Menu Mondays | Something from Nothing: Thrifty Foods from the 1930s
Familiar with scrapple? Just how well do you know it? Before becoming popular as the Pennsylvania Dutch delicacy called by a more gentile moniker, boiled hogs heads were a Depression-era food and a valued cooking tradition among penny pinchers for decades.  At the turn of the century, German immigrants created versions of gritwurst by gathering scraps and scants of the hog not typically used, then grinding and reducing them with meal, barley, or oats. The resulting concoction left the diner satisfied, while stretching otherwise unmarketable meat into a substantial meal.  Below are two recipes to try, one easily made at home and other to make the old fashioned way!  Give it a try -- after all, what's the wurst it could be?

Modern Gritwurst

• 2 quarts of lean cooked pork
• 2 medium onions
• 2 quarts cooked oatmeal
• salt and pepper to taste
• 1 teaspoon allspice

1. Cook and grind pork with onions.
2. Make an equal portion of oatmeal using the broth in which the pork was cooked.
3. Add allspice, and salt and pepper to taste.
4. Brown in cake pans in a 350° oven until bubbly all over.
5. Cut into squares, and refrigerate or freeze.
6. When ready to use, fry a square until brown and crisp.

courtesy of Katy at

Depression Era Gritwurst
Boil one hog's head in water to cover until meat separates from the bones.  (A canner makes an ideal cooking vessel.)  Place head on a large platter to cool.  Remove fatty parts, and use lean meat only.  Grind meat, and add copious amounts of allspice, salt, and pepper to taste.  Add an equal part of oatmeal and mix.  Pack in bread tins, and freeze or store in the refrigerator.  Slice and fry for lunches or a nourishing breakfast.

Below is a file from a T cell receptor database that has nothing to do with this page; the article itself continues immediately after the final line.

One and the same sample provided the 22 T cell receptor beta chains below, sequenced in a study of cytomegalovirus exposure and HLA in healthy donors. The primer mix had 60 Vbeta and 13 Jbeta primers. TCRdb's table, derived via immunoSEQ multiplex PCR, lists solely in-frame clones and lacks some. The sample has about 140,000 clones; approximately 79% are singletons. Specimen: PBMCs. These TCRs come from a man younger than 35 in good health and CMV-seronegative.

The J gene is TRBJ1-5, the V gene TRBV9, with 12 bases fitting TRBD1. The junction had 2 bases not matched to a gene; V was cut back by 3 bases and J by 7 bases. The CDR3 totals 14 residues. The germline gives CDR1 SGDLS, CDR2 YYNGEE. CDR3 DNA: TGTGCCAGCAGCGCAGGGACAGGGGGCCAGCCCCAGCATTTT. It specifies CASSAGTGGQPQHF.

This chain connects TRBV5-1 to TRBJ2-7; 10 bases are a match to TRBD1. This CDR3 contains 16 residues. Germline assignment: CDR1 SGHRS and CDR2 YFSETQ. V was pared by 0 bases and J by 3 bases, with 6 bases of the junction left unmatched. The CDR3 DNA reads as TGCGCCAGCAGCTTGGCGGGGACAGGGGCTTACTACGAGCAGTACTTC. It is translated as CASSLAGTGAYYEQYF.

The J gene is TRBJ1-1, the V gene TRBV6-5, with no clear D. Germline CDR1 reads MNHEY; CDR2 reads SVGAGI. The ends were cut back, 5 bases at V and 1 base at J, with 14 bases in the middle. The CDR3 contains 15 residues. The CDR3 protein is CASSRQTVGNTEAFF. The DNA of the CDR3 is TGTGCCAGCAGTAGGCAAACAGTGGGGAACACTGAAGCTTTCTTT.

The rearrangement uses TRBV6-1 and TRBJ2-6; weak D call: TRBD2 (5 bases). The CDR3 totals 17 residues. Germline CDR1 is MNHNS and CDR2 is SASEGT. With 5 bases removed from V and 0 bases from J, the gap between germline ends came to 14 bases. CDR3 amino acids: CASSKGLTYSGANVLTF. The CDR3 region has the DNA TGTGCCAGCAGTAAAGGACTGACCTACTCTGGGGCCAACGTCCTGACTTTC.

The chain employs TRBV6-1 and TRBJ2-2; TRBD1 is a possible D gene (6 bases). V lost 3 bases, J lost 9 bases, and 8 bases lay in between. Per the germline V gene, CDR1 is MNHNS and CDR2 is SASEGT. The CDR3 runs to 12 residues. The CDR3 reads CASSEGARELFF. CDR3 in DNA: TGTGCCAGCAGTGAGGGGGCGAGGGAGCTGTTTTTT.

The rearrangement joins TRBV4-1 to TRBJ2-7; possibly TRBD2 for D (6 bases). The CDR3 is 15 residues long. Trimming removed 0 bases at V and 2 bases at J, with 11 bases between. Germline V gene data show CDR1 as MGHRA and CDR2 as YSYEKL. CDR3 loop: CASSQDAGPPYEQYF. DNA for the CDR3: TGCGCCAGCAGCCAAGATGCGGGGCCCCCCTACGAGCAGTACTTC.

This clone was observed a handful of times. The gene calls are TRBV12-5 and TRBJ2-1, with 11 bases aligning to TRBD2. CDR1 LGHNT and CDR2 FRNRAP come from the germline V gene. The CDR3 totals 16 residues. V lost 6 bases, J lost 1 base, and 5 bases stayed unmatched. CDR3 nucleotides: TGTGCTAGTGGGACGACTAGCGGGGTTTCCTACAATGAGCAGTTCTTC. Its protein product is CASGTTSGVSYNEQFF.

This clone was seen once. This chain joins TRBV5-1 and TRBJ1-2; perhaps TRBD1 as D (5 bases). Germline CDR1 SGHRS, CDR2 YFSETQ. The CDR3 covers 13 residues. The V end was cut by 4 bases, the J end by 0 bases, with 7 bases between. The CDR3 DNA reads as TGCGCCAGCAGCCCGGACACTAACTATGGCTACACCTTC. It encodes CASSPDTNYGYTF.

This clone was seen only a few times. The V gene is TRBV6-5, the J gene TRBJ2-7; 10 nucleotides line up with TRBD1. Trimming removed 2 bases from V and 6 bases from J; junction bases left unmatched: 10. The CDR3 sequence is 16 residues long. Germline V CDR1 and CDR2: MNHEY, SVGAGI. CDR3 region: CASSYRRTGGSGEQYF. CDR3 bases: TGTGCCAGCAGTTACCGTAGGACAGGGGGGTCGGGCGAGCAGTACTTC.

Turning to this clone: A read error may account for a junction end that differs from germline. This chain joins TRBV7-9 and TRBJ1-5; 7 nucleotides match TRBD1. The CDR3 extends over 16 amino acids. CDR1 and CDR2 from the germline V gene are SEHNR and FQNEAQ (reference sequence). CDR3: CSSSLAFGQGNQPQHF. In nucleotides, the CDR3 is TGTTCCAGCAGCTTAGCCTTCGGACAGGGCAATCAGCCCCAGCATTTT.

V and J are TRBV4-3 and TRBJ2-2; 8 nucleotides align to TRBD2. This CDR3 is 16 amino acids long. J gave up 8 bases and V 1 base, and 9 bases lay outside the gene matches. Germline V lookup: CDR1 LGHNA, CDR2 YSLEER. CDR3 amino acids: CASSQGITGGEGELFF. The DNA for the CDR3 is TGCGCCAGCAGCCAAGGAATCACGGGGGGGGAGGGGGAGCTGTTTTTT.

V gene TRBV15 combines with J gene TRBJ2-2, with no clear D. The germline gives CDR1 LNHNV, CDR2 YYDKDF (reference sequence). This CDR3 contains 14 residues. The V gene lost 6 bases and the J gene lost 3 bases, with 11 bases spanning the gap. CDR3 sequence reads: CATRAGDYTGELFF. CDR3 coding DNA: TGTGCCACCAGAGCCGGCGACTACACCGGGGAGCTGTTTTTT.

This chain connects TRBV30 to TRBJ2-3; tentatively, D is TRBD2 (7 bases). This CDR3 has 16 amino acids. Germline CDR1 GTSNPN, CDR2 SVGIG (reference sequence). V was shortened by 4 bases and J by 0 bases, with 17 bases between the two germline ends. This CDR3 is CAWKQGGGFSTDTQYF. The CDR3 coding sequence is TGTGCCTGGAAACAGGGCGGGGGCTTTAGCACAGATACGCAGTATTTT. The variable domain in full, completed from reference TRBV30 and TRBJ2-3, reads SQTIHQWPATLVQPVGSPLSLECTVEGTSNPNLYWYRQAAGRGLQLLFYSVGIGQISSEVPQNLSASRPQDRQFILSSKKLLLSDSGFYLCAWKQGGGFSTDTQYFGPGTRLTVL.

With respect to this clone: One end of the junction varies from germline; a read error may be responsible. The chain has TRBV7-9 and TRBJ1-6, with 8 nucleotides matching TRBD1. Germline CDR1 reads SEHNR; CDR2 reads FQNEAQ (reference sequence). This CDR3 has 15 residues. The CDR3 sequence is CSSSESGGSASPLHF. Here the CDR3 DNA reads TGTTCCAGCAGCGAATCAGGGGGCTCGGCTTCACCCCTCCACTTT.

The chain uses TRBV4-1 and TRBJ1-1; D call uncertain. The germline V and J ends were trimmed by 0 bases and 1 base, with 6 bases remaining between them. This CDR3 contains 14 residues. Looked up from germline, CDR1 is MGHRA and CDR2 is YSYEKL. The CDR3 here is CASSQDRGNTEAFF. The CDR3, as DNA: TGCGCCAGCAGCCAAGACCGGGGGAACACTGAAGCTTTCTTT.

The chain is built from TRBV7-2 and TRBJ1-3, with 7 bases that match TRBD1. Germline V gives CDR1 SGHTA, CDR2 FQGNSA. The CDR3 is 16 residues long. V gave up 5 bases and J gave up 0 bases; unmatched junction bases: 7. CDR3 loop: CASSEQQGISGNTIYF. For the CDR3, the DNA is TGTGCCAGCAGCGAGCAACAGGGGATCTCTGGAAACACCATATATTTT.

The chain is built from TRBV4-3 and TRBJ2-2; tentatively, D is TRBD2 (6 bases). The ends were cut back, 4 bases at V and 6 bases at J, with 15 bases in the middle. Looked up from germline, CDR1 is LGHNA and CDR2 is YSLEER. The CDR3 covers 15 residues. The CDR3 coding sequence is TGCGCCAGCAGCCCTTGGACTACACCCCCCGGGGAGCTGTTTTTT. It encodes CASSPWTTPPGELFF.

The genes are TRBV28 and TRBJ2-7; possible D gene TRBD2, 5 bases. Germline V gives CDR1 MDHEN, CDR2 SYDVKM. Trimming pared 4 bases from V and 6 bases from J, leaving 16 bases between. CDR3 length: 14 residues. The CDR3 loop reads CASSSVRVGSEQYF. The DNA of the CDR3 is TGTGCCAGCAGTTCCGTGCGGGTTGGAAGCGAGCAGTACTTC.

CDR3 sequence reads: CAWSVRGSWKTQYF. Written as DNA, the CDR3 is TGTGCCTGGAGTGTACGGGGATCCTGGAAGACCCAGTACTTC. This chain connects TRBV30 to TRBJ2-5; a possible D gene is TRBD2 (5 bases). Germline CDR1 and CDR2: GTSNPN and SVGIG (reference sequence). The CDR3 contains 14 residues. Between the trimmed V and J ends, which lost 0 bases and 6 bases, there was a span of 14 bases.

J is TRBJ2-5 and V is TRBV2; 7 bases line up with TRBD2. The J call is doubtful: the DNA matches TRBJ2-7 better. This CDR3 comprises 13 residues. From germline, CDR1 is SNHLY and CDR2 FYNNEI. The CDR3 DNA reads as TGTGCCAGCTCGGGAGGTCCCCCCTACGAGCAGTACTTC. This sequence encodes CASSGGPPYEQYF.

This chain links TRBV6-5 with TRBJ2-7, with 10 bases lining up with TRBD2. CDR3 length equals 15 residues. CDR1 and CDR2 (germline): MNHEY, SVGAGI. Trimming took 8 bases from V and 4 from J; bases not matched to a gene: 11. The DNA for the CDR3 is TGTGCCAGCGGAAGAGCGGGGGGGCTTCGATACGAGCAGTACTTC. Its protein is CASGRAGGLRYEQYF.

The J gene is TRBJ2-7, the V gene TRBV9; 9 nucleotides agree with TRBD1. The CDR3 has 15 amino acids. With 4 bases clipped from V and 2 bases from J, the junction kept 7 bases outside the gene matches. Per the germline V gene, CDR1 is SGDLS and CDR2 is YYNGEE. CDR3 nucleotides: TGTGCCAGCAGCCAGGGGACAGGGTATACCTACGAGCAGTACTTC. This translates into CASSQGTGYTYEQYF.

A Bohemian version calls for barley to be cooked and used in place of the oatmeal.  Dry bread could also be added.  Still other versions use a cornmeal mush base.  Salt, pepper, and garlic also could be used to flavor the dish.

courtesy of Kitchen Witch at



terry greve
03/25/2013 12:02pm

had gritzwurst when I was a kid along time ago my aunt also made something using liver and rice which we had for breakfast have you ever heard of it I would like to make some but don't know how

03/25/2013 12:41pm

We found this liver and rice loaf recipe from 1954; hope it's what you remember!,136497

Rudy Haak
11/30/2013 6:49pm

My father owned a grocery store for over 40 years and I worked for him in the early sixties. I still remember tying casings and mixing sausage until I was blue in the face. I also remember having to shave pig heads and cut out the eyes before we would cook them to make different types of sausage. One of our biggest sellers was Gritzwurst. Ours was made using only pork and no beef. We only used Buckwheat Groats for the sausage too. A couple of other sausages that we made were Mettwurst and Liver Sausage. I am over 65 and I can still remember those days as though they were yesterday. As a side note I just built a new smokehouse out of 14 gauge steel and it measures 4 foot by 4 foot by 5 foot high. I just pumped and cured a pork shoulder and a boneless loin to test it out as soon as meat is done curing. It ought to work great.


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